Dear BFL experts,

I found out about BFL when I searched for a library that implements a Kalman filter. So far, everything works well: The BFL examples compile and work. I also read the documentation regarding the examples.

I think that BFL could do what I want but before I start implementing the whole thing I need opinions if BFL is really the right tool for my needs. I want to avoid doing things in vain :-)

I have a parameter estimation problem which is given as a nonlinear Kalman filter problem. The system model is treated with an EKF and the measurement model part uses an IEKF as it has stronger nonlinearities. I have derived the necessary jacobian matrices analytically for measurement (H) and system model (F). All noise terms are additive Gaussian.

Now the questions:

- Is BFL able to do what I need and is BFL intended for that?

- Which parts do I have to add to BFL and from what classes do I inherit? In the example there is inheritance from AnalyticConditionalGaussianAdditiveNoise but how do I know to which cases that applies? Is there some basic guidance what classes to use for each type of kalman filter (linear/EKF/IEKF/...)?

I know that Kalman filtering is basically predicting states modelled using gaussian pdfs but I don't feel very comfortable with the fact that BFL describes everything with pdfs. I'm not used to it yet. Kalman filter in matrix form what I read most often.

Hopefully anyone can shed some light to all this. Am I on the right path?

Best regards,

weaker

## Is BFL the right thing to use for my problem?

On Mon, Jun 23, 2008 at 5:02 PM, weaker <weaker [..] ...> wrote:

> I found out about BFL when I searched for a library that implements a Kalman

> filter. So far, everything works well: The BFL examples compile and work. I

> also read the documentation regarding the examples.

>

> I think that BFL could do what I want but before I start implementing the

> whole thing I need opinions if BFL is really the right tool for my needs. I

> want to avoid doing things in vain :-)

>

> I have a parameter estimation problem which is given as a nonlinear Kalman

> filter problem. The system model is treated with an EKF and the measurement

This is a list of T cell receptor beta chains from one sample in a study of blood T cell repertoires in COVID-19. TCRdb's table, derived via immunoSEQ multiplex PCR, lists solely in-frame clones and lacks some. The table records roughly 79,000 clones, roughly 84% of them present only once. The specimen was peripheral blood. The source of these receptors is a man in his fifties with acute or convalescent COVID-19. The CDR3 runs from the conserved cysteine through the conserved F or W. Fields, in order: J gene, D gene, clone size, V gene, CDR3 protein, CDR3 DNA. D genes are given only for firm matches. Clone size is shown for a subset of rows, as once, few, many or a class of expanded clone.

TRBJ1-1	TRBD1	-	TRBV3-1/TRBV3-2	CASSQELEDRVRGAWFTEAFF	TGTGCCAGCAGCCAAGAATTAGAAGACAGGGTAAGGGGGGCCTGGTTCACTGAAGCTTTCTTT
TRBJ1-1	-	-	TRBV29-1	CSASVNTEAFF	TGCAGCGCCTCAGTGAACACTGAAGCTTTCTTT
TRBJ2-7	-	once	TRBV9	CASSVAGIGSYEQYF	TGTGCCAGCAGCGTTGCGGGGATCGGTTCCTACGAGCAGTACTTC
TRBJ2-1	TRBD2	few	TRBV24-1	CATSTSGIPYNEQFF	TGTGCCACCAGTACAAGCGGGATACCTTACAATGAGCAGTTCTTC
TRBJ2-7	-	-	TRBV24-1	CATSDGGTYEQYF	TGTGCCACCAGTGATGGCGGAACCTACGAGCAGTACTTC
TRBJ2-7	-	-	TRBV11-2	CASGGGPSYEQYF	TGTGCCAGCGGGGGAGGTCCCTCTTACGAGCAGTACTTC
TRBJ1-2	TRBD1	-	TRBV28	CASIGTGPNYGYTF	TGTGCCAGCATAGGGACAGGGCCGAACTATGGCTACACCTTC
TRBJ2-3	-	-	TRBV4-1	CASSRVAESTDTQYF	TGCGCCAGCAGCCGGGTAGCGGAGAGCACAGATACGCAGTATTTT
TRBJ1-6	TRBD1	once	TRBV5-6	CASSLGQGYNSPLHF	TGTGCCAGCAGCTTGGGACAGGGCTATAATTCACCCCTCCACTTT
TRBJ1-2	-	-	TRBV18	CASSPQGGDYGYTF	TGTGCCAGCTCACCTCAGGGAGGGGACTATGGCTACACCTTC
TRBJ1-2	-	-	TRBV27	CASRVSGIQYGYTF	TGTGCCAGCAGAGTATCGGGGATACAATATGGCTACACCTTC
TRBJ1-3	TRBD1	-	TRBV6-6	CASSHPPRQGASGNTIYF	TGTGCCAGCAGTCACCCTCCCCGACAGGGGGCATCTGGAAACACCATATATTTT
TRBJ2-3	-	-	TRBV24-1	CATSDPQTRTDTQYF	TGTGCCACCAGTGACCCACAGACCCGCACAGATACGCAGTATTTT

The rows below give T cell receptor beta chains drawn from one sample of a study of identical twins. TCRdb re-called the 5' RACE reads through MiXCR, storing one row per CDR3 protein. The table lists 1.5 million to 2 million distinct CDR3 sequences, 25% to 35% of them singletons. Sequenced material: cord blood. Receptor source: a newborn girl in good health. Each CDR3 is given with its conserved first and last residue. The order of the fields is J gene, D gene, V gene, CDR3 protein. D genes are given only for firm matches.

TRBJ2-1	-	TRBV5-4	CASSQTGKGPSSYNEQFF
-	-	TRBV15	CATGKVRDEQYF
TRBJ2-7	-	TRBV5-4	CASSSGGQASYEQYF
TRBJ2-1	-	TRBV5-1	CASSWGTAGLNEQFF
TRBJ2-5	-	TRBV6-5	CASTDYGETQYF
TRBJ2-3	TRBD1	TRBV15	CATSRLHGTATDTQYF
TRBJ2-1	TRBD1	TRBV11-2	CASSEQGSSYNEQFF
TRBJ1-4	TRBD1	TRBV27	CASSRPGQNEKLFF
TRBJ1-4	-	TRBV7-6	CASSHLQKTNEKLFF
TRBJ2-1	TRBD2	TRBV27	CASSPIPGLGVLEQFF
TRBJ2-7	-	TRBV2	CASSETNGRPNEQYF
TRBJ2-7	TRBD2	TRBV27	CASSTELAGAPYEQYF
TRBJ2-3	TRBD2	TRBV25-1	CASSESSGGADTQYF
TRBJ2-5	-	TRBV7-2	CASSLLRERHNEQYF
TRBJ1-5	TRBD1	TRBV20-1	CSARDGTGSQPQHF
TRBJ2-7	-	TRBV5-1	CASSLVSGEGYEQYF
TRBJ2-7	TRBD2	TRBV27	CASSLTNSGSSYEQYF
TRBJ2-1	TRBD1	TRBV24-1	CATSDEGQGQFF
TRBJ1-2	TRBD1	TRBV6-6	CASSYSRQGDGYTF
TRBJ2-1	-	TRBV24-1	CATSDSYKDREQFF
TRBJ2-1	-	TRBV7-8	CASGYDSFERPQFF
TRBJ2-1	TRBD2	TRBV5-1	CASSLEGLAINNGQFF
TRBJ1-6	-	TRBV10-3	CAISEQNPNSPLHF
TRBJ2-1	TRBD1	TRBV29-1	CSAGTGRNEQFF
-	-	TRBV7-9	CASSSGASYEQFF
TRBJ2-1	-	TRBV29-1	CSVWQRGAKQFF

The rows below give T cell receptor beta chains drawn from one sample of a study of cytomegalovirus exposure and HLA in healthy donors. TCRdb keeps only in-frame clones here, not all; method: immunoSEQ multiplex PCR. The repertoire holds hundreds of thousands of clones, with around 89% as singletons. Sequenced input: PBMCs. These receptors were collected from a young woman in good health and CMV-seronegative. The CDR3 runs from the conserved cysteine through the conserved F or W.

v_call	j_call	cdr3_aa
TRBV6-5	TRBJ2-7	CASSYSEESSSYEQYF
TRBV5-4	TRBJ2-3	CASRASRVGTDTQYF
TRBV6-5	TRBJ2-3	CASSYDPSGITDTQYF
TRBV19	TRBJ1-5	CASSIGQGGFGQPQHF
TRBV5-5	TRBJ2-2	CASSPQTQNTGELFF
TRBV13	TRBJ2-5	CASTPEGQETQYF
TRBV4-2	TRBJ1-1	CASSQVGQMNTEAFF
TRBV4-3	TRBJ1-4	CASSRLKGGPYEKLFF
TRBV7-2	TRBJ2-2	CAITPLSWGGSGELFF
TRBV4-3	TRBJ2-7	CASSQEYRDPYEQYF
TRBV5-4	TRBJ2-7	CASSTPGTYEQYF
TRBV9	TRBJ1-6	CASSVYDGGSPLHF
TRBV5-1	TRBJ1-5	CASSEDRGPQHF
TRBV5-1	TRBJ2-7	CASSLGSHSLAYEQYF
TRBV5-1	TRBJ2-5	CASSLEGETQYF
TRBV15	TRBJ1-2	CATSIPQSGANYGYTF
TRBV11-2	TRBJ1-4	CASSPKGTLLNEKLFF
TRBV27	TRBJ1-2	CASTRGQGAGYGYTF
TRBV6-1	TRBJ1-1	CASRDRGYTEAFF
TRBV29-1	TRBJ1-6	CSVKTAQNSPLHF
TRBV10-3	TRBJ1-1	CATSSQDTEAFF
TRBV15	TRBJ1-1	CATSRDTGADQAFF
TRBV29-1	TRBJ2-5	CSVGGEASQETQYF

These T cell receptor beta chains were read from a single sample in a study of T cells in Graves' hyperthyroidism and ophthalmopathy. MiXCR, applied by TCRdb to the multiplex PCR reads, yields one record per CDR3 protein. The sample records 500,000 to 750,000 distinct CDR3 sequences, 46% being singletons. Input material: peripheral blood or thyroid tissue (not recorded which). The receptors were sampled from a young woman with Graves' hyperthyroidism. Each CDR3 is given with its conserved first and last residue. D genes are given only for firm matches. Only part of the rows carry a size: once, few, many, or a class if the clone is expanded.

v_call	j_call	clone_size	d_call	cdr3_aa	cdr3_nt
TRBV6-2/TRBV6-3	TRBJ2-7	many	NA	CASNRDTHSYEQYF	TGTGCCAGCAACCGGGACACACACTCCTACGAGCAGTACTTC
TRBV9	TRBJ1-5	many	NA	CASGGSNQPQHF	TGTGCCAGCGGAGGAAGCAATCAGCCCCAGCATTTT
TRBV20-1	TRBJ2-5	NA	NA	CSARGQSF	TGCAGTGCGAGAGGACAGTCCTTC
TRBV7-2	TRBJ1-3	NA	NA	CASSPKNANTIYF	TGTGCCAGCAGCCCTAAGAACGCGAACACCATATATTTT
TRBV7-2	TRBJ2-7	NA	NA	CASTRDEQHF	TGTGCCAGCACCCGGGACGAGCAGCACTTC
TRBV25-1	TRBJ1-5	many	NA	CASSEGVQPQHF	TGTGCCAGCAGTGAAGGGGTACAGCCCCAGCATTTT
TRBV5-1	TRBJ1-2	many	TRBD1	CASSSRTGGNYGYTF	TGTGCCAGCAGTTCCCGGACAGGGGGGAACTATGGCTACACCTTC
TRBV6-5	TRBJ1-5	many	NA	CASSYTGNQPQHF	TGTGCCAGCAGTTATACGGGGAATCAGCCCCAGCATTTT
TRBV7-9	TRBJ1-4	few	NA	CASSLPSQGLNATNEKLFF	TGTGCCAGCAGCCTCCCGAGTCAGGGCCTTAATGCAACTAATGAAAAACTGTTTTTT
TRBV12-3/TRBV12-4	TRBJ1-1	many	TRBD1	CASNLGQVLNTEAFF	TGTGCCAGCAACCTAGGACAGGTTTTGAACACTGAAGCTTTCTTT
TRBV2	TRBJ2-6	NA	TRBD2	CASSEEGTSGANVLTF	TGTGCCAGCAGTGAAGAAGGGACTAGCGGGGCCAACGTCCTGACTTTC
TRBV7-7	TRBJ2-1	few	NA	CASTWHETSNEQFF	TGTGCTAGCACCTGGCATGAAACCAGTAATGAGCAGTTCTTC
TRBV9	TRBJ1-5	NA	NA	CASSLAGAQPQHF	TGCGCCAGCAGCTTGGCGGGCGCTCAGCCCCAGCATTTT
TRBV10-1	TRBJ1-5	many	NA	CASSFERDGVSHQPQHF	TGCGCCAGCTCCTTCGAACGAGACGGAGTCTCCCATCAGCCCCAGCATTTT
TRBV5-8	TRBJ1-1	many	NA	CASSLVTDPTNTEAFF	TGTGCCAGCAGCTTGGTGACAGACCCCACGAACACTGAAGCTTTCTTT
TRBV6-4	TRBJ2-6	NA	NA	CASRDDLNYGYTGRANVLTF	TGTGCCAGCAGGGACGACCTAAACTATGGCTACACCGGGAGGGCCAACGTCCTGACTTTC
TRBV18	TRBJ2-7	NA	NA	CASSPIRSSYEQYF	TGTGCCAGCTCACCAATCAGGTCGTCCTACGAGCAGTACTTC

> model part uses an IEKF as it has stronger nonlinearities. I have derived

> the necessary jacobian matrices analytically for measurement (H) and system

> model (F). All noise terms are additive Gaussian.

>

> Now the questions:

> - Is BFL able to do what I need and is BFL intended for that?

Yes and yes.

> - Which parts do I have to add to BFL and from what classes do I inherit? In

> the example there is inheritance from

> AnalyticConditionalGaussianAdditiveNoise but how do I know to which cases

> that applies? Is there some basic guidance what classes to use for each type

> of kalman filter (linear/EKF/IEKF/...)?

In the linear case, you can just *use* linear classes, see

For non-linear variants, you have to either

- provide the derivative functions yourself, by heriting from

AnalyticConditionalGaussianAdditiveNoise

- use Ginac (provides symbolic derivation, but is costly in terms of

performance) via

A long time ago, the dfGet functions in

AnalyticConditionalGaussianAdditiveNoise were pure virtual and that

could be seen in the doxygen documentation. That was more logic from

a conceptual point of view, however, we changed it in r14837 to avoid

that you would have to implement virtual functions that you didn't use

(different filters use different PDF operations).

> I know that Kalman filtering is basically predicting states modelled using gaussian pdfs but I don't feel very comfortable with the fact that BFL describes everything with pdfs. I'm not used to it yet. Kalman filter in matrix form what I read most often.

That's because KF is only a special case, and BFL is more general.

> Hopefully anyone can shed some light to all this. Am I on the right path?

You definitely are :-)

Klaas

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## Dear Klaas, thank you for

Dear Klaas,

thank you for your kind answers.

So when I calculated the jacobian matrices in advance analytically using a CAS (computer algebra system) then heriting from AnalyticConditionalGaussianAdditiveNoise is what I need.

What I still have problems with is the term "number of conditional arguments". I know that the conditional arguments are those after the | in p(a|b,c,d,...). Where can I read about the kalman filter in that notation? I know about Bayes' rule and heard about it in some lectures but my problem is the transfer of Kalman filter from matrix notation to probability density notation. I need to understand how to rewrite the matrix equations into the pdf framework.